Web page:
Going in front of people to make a presentation means asking them to give up their time and attention. If you want to increase your chances of success, you’ll start by turning your attention to how you present yourself. And even if these seem like more casual times, trust me: People are still judging a lot about you by what you wear. So, where do you start?
The rule of thumb is that you should always dress a notch better than you think your audience will be dressed. You can always dress it down once you get there if you feel uncomfortable. For example, you can always take off your suit jacket or roll up your sleeves if it seems like a relaxed crowd and you want to avoid looking formal. But if you come to a suit-and-tie affair in jeans, there’s no way to save it.
Think ahead about the speaking setting and who your audience is. For legal professionals, for example, you will always wear a business suit in the courtroom. Not business casual, not a sports jacket, not a dress that could be worn out to a club – a business suit. From that starting point, you may need to assess just how well you dress — overdo it, and the jury might perceive you as too slick; underdress and you may tell the judge and your client that you don’t care.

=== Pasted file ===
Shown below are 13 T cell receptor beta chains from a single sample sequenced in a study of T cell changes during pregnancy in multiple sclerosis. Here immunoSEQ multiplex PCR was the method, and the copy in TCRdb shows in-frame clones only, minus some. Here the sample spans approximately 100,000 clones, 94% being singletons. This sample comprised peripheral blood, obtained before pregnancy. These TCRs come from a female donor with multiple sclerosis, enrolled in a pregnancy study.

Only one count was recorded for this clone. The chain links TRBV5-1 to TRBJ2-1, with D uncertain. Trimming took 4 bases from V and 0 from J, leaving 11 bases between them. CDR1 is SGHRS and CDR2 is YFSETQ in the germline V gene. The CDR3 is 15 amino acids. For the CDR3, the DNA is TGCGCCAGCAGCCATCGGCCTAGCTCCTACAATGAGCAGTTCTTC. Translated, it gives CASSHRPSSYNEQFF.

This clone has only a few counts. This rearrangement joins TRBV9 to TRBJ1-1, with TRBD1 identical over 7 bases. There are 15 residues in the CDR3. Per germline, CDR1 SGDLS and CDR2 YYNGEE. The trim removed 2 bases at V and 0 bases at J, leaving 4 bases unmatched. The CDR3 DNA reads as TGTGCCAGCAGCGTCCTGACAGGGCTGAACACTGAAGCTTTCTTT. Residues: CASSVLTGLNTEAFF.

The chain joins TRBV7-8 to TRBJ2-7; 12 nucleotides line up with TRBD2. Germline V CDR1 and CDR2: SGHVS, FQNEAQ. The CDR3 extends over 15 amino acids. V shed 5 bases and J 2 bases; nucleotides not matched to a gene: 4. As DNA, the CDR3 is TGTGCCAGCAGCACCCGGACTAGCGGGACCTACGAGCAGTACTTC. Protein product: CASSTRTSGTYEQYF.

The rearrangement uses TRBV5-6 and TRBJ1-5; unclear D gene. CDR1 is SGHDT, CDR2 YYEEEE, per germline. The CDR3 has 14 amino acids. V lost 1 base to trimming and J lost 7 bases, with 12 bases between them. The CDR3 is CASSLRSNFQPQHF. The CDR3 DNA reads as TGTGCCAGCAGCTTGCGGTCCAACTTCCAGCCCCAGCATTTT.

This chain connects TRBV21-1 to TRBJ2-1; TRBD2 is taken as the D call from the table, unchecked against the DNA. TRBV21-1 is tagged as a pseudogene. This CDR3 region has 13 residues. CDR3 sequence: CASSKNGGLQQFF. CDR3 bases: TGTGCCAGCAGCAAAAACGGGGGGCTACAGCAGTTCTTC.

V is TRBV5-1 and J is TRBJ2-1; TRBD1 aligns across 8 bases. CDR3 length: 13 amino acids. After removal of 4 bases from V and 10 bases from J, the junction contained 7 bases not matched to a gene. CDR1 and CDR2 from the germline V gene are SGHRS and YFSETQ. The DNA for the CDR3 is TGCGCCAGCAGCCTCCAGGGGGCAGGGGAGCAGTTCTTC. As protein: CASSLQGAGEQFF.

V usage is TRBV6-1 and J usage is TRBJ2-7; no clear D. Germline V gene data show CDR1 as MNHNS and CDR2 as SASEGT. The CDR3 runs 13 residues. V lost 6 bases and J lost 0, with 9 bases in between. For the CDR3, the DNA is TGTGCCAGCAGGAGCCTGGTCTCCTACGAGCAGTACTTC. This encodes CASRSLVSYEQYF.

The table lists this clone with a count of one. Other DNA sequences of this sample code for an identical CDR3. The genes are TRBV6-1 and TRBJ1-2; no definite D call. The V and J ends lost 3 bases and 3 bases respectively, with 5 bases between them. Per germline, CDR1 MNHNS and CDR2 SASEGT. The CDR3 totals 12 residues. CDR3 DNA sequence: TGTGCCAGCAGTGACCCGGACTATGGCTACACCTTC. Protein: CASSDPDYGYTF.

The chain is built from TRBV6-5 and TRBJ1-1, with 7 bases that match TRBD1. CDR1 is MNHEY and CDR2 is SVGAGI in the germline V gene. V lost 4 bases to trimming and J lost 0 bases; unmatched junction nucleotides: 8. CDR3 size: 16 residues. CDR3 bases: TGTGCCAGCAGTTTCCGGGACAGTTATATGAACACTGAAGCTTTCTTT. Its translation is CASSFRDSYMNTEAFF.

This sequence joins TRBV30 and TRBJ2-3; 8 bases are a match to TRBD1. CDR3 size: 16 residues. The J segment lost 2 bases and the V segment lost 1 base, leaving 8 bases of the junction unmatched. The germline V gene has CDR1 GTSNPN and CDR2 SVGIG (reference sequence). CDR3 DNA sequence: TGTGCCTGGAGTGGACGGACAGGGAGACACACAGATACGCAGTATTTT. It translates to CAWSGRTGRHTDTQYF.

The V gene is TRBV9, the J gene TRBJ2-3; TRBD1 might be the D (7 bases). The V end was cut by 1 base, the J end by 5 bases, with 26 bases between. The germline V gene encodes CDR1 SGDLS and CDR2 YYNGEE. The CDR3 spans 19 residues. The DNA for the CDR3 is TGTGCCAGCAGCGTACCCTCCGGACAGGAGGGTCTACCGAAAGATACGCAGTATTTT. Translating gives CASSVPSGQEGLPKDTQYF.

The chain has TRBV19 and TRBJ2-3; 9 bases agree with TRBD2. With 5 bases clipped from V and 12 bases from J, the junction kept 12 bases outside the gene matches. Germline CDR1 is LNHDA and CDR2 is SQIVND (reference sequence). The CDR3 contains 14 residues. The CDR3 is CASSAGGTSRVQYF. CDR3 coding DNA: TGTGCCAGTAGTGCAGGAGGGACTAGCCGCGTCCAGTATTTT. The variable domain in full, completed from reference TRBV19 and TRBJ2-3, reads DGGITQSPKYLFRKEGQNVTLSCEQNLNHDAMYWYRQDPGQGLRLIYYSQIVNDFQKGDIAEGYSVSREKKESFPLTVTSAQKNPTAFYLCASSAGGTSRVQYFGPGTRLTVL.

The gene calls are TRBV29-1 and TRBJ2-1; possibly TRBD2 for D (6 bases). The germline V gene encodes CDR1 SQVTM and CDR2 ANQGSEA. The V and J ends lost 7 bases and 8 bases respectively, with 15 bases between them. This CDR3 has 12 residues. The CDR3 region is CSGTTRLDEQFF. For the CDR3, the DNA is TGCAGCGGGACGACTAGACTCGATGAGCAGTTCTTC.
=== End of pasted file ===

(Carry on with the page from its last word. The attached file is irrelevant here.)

If it is a business presentation, a business suit is appropriate. If you are at a business or community function, you may wear khakis and a nice shirt or blouse. If you are speaking to a group of high school or college kids you want to dress it down so you are not intimidating, or worse, boring. Geography and local culture may even play a part: If you’re in Hawaii, your dress may likely be more casual, even at a business event, than in New York or Los Angeles.
A cautionary tale about flip-flops
If you are tempted to dress casual because you are super-successful and you don’t care, or you don’t think your audience cares, think again. They do care and they will judge you – even if you’re Barbara Walters or David Bois. A friend of mine recently told me about a colleague who is extremely well known in the legal community — well respected and seen as a the “go-to-guy” regarding his emerging field of expertise. This power-player — we’ll call him John — gives talks all over the country at legal events. He is undoubtedly one of the top experts in his area. But John never bothers to put on a suit. Sometimes he even wears flip-flops and he is always wearing jeans.
One day my friend was sitting in the audience – a very large audience – at a legal event where John was speaking. My friend noticed that the female attorney sitting next him wasn’t paying any attention to John, so he asked her what she thought of him. “This guy?” she answered. “He’s a joke. I’ve seen him speak before. Look at how he’s dressed! He always looks like that.“
There’s a moral to this story. Being a known hot-shot doesn’t allow you to circumvent a basic rule of public speaking: It always matters what you are wearing, how you look, and how you hold yourself.